Pearl S. Buck, (1892-1973), an American author, won the 1938 Nobel Prize for literature. She became best known for her books dealing sympathetically with life in China. Many of her works urged greater understanding between the peoples of Asia and the West.
Buck's best-known novel, THE GOOD EARTH
(1931), won the 1932 Pulitzer Prize. It describes the life of Wang Lung, a Chinese peasant, whose love of the land sustains him through years of hardship. The book is the first in a series of three novels called THE HOUSE OF EARTH, which also includes SONS (1932) and A HOUSE DIVIDED (1935).
Pearl Sydenstricker was born in Hillsboro, W. Va. She grew up in China, where her parents were missionaries. She attended college in the United States but returned to China to teach. In 1917, she married John Buck, a U.S. agricultural expert living in China. They were divorced in 1935. That year, she married Richard John Walsh.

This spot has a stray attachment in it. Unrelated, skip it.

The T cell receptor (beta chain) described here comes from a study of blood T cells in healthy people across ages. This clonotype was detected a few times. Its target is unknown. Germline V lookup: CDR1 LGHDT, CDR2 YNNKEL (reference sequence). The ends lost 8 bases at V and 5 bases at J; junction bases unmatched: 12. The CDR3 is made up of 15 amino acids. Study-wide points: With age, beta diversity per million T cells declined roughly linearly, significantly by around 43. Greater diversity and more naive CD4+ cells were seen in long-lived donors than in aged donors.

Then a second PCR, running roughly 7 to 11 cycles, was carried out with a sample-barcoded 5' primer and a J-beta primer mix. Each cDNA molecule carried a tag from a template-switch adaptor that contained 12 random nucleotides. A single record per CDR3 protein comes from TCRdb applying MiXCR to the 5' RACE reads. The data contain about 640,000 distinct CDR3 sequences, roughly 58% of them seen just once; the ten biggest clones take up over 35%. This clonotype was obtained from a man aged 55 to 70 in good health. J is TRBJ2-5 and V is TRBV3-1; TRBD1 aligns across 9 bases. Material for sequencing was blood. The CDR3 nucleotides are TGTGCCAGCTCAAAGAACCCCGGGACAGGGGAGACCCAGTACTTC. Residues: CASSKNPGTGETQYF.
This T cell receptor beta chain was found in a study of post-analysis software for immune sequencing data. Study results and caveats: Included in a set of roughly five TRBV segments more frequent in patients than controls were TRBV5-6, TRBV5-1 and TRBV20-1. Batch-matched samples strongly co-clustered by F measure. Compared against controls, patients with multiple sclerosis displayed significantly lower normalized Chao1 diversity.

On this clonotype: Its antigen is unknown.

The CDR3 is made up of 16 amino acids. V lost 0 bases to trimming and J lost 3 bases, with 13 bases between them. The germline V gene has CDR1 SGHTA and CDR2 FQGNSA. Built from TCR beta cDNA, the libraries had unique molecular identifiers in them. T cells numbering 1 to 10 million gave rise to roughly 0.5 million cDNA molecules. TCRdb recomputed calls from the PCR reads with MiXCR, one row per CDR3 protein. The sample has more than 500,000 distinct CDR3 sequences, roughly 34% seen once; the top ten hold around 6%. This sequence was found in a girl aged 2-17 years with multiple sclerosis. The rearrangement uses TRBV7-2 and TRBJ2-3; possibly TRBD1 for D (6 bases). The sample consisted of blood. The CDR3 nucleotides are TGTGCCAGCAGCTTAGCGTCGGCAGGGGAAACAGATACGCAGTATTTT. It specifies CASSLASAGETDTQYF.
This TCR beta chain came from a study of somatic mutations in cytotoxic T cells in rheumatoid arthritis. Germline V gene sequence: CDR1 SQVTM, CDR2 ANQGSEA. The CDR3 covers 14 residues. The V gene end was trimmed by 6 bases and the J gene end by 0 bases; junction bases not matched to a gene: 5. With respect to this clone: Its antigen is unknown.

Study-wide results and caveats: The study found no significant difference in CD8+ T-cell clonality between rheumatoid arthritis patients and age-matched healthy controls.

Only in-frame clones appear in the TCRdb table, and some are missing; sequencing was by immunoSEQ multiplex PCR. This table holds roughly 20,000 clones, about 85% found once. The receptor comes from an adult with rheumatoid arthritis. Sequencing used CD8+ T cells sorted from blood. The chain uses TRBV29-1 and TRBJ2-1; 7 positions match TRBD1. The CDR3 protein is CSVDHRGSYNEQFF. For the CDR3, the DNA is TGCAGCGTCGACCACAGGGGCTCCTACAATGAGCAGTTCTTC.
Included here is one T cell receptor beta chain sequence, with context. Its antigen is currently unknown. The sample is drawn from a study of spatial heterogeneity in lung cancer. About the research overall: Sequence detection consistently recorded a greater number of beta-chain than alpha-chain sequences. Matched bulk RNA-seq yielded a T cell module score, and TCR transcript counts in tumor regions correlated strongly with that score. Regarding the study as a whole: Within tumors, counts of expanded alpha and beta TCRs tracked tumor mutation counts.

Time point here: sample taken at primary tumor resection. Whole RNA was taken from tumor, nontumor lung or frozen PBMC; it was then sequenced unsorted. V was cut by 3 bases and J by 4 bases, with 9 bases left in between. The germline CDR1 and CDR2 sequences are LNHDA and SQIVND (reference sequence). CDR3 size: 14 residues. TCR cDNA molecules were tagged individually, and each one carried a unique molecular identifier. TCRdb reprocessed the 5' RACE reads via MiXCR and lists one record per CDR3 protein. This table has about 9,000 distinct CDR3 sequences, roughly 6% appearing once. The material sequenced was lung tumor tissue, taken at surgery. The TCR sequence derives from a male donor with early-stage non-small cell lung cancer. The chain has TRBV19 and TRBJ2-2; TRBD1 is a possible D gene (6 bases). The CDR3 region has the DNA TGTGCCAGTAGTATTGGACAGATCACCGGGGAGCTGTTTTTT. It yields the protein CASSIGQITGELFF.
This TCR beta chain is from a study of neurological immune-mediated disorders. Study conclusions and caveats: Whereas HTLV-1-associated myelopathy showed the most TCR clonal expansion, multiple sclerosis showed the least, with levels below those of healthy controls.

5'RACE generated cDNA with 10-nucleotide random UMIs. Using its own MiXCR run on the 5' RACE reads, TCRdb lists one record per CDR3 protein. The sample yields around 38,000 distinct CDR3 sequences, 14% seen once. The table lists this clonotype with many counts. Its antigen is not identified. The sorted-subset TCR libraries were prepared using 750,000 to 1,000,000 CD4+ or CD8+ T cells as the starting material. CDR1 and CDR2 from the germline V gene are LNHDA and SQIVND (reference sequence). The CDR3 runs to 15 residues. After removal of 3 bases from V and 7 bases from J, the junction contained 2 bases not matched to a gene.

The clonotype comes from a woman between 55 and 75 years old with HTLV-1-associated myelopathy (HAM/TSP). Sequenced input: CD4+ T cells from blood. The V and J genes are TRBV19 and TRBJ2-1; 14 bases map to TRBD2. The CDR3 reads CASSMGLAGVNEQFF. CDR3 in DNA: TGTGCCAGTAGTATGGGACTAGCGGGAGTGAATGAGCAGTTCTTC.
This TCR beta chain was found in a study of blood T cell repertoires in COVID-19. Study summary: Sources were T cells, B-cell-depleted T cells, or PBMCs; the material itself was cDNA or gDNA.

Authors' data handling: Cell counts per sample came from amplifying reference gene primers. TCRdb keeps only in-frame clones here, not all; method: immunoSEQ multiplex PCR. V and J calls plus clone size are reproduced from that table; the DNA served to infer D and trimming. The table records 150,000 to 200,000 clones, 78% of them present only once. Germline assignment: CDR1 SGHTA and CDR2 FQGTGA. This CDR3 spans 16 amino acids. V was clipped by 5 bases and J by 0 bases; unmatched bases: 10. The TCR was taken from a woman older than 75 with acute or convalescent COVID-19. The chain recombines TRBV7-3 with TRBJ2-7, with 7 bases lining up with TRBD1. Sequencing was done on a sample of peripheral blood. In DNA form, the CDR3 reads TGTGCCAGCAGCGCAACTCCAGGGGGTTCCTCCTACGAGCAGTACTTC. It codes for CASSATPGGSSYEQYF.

Pearl Buck's first book of fiction, EAST WIND: WEST WIND, was not published until 1930, when she was 38. But from that time until her death, she wrote more than 65 books, plus hundreds of short stories and essays. Her other novels set in the Far East include DRAGON SEED (1942), IMPERIAL WOMAN (1956), and THE LIVING REED (1963). She also wrote several novels with an American setting under the name John Sedges. Buck wrote two autobiographical works, MY SEVERAL WORLDS (1954) and A BRIDGE FOR PASSING (1964).
Bert Hitchcock, Ph.D., Hargis Professor of American Literature, Auburn University.
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